All new homes built in the UK are required to meet government standards in terms of energy efficiency and sustainability. These standards are set to be made even stricter over the next five years. However, we believe there are better ways of improving the sustainability of UK housing than imposing additional regulation.
In return for no further regulation changes, we would like to see the introduction of a sustainability levy on developers. This money would be deposited into a central fund to be used to retrofit the UK’s existing housing stock, primarily in partnership with registered social landlords.
These works would deliver significant energy savings, and reduce household energy bills for those most affected by fuel poverty; create additional jobs through the local tradespeople required to carry out the works; make a real investment into local communities; and reduce the burden of maintenance costs to housing associations and councils.
In turn, there would be a significant reduction in costs to the new build sector, which would make land development more viable and enable more new homes to be built.
Climbers raise £230,000
Claire Connelly, COINS
On 7 May, 40 teams from the construction industry gathered for the 9th annual COINS 3 Peaks Challenge.
In total the teams raised more than £230,000 that will help build schools and homes in sub-Saharan Africa. The COINS Foundation wishes to thank all our participating teams in 2011. More at www.coins3peakschallenge.com
Your reaction to the stories in last month’s CM
What, no rammed earth?
The article only seems to include a qualitative analysis of materials, no quantitative analysis backed up by calculations or measurement methodology. Rely on it at your peril.
Not sure I agree with the statement that QSs are “not amenable to assessing their environmental impact” attributed to John Connaughton. I am always trying to advise clients and their designers to make changes and be flexible in approach to prevent and mitigate waste. If it’s not going to work long-term, don’t build it.
Skills shortages still rife
I started my apprenticeship as a surveyor 51 years ago with day release plus night school. I worked in every department from estimating to surveying. By the time I reached the HNC I knew more than the lecturers who had not kept up with improvements in the building industry.
I was in my 40s when I returned to university to obtain my degree. I raised the issue with lecturers that some of the teachings were out of date and was advised that they were teaching what they were told to teach.
Prior to going to university I obtained an HNC in electrical engineering by attending both day school and night school. I don’t believe going to university made me a better manager or offered any additional technical information than I had already obtained through working in the industry for more than 25 years.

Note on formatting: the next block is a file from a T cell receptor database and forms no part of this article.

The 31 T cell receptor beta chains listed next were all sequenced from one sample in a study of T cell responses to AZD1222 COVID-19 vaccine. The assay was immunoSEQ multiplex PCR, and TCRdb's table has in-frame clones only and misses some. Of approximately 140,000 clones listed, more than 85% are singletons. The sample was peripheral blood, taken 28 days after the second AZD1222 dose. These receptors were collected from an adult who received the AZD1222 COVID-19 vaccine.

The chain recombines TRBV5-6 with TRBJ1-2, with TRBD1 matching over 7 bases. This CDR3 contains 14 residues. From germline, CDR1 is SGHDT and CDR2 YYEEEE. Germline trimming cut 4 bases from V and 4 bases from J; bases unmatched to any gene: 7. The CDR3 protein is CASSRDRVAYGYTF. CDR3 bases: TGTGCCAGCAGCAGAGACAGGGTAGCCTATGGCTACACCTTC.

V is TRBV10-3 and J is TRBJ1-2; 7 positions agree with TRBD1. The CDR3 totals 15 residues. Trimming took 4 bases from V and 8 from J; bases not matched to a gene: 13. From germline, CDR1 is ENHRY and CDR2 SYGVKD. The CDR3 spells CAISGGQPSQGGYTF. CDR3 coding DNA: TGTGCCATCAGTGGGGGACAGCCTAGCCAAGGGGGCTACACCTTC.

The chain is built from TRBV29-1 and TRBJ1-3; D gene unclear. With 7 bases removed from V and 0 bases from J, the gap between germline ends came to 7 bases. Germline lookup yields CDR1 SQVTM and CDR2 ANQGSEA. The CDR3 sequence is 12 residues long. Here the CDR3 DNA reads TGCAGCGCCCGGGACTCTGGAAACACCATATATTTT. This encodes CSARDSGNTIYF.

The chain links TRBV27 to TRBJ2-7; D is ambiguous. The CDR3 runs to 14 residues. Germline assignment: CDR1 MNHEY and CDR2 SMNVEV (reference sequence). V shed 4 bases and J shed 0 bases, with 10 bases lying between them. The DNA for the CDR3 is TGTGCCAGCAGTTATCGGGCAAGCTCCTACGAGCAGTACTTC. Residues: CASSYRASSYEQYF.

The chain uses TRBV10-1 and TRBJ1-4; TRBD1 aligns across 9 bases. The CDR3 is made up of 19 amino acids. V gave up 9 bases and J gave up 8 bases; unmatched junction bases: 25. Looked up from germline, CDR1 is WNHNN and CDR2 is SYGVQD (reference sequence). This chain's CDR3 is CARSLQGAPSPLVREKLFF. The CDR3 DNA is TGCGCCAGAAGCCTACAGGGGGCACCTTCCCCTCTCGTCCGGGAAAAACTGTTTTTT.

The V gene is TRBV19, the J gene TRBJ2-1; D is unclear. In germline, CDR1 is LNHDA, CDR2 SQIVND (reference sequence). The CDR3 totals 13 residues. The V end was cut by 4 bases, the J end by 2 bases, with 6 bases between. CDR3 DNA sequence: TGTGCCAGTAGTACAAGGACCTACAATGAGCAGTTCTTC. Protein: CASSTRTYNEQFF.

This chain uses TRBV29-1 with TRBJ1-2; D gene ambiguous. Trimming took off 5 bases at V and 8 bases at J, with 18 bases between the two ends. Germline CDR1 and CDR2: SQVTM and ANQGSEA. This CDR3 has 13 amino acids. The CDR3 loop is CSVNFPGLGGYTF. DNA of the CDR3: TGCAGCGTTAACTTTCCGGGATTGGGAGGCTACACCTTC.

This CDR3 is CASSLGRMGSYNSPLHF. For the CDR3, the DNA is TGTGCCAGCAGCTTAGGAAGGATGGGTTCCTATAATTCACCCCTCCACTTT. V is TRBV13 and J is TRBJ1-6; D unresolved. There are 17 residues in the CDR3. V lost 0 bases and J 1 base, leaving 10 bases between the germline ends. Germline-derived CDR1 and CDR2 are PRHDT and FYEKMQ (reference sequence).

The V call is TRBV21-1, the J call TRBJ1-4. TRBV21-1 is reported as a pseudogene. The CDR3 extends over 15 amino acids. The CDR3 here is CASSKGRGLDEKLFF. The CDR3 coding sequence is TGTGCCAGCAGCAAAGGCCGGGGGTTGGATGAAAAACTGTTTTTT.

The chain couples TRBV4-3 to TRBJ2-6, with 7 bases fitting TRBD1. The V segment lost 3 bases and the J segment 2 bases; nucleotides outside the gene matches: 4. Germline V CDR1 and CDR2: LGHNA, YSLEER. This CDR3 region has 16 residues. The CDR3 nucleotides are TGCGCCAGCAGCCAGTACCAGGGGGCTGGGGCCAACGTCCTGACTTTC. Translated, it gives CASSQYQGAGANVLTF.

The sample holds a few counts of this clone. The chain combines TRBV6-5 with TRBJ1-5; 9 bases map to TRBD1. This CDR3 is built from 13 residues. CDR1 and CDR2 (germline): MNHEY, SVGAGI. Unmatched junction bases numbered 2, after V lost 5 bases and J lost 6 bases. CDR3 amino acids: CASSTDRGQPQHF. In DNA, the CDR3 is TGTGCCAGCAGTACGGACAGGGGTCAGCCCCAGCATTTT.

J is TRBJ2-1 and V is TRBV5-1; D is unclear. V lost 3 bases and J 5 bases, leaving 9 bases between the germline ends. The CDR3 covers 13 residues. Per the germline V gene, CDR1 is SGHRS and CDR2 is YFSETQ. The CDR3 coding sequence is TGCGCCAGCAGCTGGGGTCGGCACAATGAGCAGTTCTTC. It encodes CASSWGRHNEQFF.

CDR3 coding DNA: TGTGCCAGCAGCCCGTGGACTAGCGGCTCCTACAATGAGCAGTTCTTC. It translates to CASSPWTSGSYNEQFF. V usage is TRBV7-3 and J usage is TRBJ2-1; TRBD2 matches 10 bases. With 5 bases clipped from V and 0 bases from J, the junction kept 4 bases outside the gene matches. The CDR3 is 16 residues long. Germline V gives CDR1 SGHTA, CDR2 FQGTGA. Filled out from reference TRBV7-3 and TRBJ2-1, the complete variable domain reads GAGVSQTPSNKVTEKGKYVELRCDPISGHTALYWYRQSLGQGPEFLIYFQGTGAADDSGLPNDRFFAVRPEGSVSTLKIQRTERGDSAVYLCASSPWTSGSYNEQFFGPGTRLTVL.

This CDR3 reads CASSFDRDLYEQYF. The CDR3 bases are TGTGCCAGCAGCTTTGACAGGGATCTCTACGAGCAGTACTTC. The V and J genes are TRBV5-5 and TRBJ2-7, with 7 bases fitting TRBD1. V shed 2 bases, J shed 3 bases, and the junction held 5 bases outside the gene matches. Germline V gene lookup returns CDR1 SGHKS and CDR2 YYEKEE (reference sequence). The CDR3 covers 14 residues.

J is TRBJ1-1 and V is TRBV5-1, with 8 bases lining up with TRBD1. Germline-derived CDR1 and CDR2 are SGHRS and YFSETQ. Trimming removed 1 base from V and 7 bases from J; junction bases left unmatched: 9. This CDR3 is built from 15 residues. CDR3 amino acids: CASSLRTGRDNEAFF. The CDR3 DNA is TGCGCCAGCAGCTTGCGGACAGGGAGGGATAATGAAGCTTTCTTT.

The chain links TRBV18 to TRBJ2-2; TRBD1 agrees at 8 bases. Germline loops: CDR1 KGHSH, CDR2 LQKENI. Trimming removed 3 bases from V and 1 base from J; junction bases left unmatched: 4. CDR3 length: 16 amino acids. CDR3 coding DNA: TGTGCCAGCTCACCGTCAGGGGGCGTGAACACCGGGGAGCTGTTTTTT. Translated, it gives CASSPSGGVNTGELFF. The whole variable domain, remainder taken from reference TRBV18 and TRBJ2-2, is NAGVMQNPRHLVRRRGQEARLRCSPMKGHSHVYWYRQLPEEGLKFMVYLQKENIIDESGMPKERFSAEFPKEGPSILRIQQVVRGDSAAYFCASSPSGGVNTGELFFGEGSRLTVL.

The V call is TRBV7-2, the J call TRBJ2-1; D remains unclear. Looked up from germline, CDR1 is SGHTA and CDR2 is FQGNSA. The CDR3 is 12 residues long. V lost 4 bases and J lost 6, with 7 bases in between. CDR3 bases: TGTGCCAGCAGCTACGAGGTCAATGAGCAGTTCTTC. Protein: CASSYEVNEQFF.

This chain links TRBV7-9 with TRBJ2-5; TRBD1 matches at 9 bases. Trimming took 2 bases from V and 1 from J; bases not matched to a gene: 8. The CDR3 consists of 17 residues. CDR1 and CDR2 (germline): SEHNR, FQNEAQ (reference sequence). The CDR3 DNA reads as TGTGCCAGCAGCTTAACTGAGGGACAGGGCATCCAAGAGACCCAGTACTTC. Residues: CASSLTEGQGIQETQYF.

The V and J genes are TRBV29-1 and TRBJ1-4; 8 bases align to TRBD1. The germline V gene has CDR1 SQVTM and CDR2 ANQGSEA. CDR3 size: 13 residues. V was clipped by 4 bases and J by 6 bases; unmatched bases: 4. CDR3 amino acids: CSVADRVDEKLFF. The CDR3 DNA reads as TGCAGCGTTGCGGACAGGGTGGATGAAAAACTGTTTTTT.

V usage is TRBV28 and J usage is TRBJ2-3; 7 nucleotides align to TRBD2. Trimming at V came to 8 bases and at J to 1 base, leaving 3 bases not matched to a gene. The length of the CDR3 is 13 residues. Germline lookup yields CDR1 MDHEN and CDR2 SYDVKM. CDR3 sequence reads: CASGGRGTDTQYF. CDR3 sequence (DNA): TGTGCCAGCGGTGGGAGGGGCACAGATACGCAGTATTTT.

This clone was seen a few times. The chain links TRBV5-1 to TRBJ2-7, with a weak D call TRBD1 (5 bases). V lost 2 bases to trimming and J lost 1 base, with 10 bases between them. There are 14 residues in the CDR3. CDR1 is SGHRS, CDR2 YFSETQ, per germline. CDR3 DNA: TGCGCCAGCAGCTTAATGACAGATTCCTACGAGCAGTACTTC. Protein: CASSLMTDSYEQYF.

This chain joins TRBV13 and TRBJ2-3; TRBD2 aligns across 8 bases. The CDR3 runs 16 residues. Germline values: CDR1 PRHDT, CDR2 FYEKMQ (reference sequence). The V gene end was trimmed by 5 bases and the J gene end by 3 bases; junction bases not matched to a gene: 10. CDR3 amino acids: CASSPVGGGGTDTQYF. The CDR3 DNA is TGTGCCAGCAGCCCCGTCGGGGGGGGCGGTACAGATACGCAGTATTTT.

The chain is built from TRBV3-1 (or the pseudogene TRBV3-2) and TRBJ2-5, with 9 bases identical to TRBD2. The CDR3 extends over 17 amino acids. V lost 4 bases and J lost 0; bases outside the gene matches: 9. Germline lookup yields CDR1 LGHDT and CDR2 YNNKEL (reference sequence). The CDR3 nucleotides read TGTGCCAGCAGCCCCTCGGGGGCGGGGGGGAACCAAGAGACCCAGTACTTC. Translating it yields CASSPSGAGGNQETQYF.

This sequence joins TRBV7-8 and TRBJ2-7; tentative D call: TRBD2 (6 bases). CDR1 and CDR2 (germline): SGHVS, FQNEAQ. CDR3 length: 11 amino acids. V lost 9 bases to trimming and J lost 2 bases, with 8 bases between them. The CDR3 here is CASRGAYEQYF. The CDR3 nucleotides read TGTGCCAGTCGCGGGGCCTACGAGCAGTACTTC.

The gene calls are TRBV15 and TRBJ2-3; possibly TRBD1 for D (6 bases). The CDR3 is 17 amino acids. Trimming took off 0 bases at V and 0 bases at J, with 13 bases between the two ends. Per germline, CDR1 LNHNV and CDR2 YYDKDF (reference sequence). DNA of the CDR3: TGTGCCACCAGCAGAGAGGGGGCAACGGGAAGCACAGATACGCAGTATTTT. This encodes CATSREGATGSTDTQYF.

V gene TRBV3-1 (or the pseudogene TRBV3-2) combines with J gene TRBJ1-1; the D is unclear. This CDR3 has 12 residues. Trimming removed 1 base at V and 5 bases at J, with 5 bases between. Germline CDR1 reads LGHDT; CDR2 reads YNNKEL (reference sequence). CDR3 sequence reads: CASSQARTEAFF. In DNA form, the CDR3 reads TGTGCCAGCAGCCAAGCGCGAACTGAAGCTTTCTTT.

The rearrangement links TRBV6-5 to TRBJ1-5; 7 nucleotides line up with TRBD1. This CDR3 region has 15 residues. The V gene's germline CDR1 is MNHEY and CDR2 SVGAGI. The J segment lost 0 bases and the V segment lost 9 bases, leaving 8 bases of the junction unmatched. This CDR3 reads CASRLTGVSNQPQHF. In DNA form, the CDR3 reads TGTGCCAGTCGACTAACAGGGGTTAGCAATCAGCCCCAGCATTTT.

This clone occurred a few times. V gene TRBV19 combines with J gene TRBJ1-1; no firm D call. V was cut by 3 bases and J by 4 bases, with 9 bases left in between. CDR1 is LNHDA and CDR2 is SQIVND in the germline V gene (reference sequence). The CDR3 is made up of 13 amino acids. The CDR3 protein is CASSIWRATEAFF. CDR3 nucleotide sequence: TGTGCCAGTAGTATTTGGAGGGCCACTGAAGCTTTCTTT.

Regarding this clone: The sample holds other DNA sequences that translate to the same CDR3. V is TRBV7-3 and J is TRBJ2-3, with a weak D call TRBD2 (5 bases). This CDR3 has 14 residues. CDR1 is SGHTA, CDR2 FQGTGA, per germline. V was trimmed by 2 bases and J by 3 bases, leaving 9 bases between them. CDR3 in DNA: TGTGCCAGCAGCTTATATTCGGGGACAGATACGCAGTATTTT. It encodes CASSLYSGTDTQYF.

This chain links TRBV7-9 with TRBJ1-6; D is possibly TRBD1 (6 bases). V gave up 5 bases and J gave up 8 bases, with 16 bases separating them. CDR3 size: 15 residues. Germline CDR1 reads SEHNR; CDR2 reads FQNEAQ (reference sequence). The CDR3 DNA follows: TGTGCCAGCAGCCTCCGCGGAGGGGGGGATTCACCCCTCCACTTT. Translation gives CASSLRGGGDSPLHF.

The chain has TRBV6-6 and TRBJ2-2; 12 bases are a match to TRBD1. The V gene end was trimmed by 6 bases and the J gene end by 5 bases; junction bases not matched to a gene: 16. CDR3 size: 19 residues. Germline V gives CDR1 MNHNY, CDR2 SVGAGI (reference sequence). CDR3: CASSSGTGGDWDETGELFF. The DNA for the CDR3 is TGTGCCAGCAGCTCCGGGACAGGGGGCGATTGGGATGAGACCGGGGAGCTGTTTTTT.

I have seen graduates who have just left university bossing around experienced tradesman and failing in their duties due to not knowing how to manage people and lack of both technical knowledge and experience.
My view is that while education is necessary in various technical/design/managerial roles, it does not mean you know everything and the learning doesn’t stop, it is only the beginning.
BIM to be compulsory on all government projects
I am working on a hotel project in China and used a team of BIM consultants to prepare a 3D model to control the M&E installation and also to ensure all headrooms were properly co-ordinated before work started. This step was particularly important as most of the mainland China contractors are weak in co-ordination and would like to go the easier way to run the services for cost and time saving, resulting in low headroom in the end.
I fully support the step to force the issue, it may be costly initially, but eventually, there will be money saved in the variation or better outcome.
Costain wins 3 Peaks Challenge
Well done to all who took part. I am driver support for a company that is putting out three teams (also in aid of charity) in July. I would be keen to speak to an organiser from one of the teams about routes etc. We have done a lot of research to establish the best routes, but still use up a lot of time on the road.
Top five stories in May
Rush to develop modular schools
Contractors are gearing up to deliver a new wave of modular school designs in response to recommendations made in the James Review of the school building programme.
Revenue clampdown on construction self-employment
Tax officials target false self-employment as part of a crackdown on recruitment agencies in the construction sector.
Costain wins 3 Peaks Challenge
A team from Costain climbed the three highest peaks in the UK in 20 hours and 1 minute to finish first in this year’s COINS 3 Peaks Challenge.
BIM to be compulsory on all government projects
Building Information Modelling will be made mandatory on virtually all government projects within five years, says government’s chief construction adviser, Paul Morrell.
What, no rammed earth?
A new college in Kent throws up some interesting questions in the embodied energy reduction debate.
Do you think construction companies should be forced to use a high proportion of local labour and services, and buy materials locally? Visit the homepage to cast your vote.
Do you think that people who have worked their way up through the trades make better project managers than graduates?